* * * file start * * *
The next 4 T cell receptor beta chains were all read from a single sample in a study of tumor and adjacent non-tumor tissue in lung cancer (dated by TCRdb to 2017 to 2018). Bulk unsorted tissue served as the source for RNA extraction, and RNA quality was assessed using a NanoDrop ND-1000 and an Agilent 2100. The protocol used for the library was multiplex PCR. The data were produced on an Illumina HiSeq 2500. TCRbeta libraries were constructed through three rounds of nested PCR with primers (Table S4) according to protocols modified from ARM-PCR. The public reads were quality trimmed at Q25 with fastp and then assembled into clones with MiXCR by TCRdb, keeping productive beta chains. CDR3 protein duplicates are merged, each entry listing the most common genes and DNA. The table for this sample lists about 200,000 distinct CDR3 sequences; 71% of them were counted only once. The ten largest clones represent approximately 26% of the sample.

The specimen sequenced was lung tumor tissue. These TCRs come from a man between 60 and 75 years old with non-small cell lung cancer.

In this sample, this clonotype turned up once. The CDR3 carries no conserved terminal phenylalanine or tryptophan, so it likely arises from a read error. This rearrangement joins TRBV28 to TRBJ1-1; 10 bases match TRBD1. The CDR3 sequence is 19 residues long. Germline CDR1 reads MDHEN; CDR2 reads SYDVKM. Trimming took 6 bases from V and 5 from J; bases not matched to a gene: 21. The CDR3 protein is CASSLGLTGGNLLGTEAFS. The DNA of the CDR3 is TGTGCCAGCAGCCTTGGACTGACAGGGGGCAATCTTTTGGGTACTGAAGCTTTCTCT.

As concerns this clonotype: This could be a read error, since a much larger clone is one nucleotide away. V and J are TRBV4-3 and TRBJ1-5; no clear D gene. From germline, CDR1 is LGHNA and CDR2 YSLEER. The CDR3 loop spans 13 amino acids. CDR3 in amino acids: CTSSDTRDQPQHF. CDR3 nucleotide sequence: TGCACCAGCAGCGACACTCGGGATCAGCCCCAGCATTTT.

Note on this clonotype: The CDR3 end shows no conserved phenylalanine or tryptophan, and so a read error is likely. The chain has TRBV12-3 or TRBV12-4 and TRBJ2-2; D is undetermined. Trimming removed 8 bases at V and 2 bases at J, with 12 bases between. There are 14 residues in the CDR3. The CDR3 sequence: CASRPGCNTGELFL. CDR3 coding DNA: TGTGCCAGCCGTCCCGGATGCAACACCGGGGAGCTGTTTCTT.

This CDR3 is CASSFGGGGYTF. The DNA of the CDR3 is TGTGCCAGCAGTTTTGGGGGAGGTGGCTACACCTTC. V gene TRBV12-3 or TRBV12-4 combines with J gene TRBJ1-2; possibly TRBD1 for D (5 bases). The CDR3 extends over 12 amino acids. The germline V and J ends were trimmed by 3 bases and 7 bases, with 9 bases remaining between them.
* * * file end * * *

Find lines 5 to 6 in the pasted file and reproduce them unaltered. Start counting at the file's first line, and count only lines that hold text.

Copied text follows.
Note on this clonotype: The CDR3 end shows no conserved phenylalanine or tryptophan, and so a read error is likely. The chain has TRBV12-3 or TRBV12-4 and TRBJ2-2; D is undetermined. Trimming removed 8 bases at V and 2 bases at J, with 12 bases between. There are 14 residues in the CDR3. The CDR3 sequence: CASRPGCNTGELFL. CDR3 coding DNA: TGTGCCAGCCGTCCCGGATGCAACACCGGGGAGCTGTTTCTT.

This CDR3 is CASSFGGGGYTF. The DNA of the CDR3 is TGTGCCAGCAGTTTTGGGGGAGGTGGCTACACCTTC. V gene TRBV12-3 or TRBV12-4 combines with J gene TRBJ1-2; possibly TRBD1 for D (5 bases). The CDR3 extends over 12 amino acids. The germline V and J ends were trimmed by 3 bases and 7 bases, with 9 bases remaining between them.